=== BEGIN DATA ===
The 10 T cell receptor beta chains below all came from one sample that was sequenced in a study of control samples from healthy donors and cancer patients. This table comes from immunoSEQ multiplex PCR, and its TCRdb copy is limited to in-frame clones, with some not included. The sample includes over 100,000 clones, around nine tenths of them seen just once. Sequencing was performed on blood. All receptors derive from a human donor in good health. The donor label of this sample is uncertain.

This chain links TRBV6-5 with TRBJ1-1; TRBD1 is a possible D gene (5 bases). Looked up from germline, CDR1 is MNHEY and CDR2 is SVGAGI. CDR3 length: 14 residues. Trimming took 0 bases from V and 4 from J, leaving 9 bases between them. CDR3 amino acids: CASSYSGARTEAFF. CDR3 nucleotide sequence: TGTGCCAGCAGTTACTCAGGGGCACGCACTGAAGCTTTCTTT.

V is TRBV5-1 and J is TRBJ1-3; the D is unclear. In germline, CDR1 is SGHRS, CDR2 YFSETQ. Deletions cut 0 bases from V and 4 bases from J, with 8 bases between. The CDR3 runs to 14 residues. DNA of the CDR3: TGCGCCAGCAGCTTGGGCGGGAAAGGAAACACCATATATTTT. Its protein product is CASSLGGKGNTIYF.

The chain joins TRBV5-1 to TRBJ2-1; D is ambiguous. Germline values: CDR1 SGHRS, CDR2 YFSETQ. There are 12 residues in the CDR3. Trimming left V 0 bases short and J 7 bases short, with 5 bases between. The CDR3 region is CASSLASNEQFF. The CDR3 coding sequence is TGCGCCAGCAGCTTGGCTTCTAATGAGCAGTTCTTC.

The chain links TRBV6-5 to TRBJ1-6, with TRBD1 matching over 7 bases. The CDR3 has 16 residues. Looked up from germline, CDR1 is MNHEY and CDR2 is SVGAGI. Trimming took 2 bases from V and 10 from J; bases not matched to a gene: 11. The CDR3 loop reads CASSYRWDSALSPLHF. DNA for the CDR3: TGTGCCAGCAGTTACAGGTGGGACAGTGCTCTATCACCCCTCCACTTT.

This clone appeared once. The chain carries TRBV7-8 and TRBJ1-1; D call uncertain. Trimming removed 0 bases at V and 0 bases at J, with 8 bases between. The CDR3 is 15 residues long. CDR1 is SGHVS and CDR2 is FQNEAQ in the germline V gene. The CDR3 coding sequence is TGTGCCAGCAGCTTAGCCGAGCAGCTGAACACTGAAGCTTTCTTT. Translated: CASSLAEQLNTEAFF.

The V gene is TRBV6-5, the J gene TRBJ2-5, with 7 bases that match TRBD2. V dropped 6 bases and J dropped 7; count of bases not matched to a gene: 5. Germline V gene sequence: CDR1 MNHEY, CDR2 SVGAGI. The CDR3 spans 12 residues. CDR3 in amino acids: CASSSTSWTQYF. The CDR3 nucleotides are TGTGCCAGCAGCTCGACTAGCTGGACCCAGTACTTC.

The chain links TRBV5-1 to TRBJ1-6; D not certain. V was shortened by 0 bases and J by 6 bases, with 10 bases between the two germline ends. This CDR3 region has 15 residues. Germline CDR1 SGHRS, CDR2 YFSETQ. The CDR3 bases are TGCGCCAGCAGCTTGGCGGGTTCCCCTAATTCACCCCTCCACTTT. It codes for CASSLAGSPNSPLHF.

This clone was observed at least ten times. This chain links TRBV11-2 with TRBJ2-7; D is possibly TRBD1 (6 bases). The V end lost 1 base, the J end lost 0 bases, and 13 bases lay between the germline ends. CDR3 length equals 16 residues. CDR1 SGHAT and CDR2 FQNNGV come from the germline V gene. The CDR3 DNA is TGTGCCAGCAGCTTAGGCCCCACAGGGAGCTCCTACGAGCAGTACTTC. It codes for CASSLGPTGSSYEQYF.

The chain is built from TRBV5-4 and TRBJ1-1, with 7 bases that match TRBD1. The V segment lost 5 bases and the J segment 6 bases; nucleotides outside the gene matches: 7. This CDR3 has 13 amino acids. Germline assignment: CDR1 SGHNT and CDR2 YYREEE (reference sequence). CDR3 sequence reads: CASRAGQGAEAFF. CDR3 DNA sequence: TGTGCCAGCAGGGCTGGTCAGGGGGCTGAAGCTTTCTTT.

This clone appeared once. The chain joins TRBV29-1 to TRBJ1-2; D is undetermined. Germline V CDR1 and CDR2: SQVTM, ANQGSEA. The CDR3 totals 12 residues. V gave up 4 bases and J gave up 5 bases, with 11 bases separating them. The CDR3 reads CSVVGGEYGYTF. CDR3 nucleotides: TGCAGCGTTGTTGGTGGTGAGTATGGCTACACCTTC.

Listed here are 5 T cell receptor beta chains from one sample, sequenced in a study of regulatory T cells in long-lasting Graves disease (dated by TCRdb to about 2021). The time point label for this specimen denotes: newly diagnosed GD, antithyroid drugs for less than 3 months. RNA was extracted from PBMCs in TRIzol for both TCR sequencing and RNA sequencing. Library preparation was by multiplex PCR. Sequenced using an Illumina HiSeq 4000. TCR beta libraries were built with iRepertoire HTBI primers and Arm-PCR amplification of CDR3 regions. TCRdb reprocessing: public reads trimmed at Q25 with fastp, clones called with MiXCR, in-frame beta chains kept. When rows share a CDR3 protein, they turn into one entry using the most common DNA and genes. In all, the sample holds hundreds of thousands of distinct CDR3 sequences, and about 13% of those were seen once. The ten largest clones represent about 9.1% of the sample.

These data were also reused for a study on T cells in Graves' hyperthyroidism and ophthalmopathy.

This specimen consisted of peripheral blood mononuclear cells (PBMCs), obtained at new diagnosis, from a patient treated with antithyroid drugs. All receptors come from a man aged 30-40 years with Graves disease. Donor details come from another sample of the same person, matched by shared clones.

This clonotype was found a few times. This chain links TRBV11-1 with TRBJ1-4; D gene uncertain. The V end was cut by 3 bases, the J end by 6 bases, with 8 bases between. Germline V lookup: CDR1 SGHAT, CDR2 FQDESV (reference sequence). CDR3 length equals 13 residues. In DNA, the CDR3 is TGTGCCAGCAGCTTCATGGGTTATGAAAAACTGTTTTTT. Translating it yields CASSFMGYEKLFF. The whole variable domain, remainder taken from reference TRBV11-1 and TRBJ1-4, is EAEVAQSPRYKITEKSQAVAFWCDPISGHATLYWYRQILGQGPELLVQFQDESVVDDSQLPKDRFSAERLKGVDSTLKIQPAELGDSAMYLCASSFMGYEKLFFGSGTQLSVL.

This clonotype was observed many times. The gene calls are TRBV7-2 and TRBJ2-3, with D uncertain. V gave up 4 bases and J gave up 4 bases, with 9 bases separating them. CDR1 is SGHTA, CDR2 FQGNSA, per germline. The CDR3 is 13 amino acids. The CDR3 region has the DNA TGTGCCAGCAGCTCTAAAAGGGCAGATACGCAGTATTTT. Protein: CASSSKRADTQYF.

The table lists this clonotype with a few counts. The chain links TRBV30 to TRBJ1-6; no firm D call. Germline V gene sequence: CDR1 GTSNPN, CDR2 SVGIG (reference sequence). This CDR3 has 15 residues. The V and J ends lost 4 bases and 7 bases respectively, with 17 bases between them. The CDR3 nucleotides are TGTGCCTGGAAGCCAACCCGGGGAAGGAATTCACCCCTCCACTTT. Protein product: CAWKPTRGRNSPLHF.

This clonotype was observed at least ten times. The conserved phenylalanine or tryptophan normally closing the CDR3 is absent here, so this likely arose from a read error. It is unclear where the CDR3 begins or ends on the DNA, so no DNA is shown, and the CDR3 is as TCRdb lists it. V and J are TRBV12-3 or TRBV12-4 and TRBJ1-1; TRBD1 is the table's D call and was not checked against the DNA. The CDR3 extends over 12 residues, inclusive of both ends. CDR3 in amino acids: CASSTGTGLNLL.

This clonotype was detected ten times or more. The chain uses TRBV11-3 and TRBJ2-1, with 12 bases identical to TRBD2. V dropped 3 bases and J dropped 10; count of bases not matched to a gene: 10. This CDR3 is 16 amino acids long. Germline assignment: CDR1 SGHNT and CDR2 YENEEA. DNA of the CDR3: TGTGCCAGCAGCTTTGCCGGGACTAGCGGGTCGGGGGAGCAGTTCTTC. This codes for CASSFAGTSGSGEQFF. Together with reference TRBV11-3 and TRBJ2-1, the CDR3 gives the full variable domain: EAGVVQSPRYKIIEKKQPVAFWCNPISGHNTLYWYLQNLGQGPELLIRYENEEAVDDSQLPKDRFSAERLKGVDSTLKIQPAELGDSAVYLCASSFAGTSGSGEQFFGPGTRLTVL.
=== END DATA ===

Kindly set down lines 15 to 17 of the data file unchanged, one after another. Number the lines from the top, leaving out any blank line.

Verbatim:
This clonotype was found a few times. This chain links TRBV11-1 with TRBJ1-4; D gene uncertain. The V end was cut by 3 bases, the J end by 6 bases, with 8 bases between. Germline V lookup: CDR1 SGHAT, CDR2 FQDESV (reference sequence). CDR3 length equals 13 residues. In DNA, the CDR3 is TGTGCCAGCAGCTTCATGGGTTATGAAAAACTGTTTTTT. Translating it yields CASSFMGYEKLFF. The whole variable domain, remainder taken from reference TRBV11-1 and TRBJ1-4, is EAEVAQSPRYKITEKSQAVAFWCDPISGHATLYWYRQILGQGPELLVQFQDESVVDDSQLPKDRFSAERLKGVDSTLKIQPAELGDSAMYLCASSFMGYEKLFFGSGTQLSVL.

This clonotype was observed many times. The gene calls are TRBV7-2 and TRBJ2-3, with D uncertain. V gave up 4 bases and J gave up 4 bases, with 9 bases separating them. CDR1 is SGHTA, CDR2 FQGNSA, per germline. The CDR3 is 13 amino acids. The CDR3 region has the DNA TGTGCCAGCAGCTCTAAAAGGGCAGATACGCAGTATTTT. Protein: CASSSKRADTQYF.

The table lists this clonotype with a few counts. The chain links TRBV30 to TRBJ1-6; no firm D call. Germline V gene sequence: CDR1 GTSNPN, CDR2 SVGIG (reference sequence). This CDR3 has 15 residues. The V and J ends lost 4 bases and 7 bases respectively, with 17 bases between them. The CDR3 nucleotides are TGTGCCTGGAAGCCAACCCGGGGAAGGAATTCACCCCTCCACTTT. Protein product: CAWKPTRGRNSPLHF.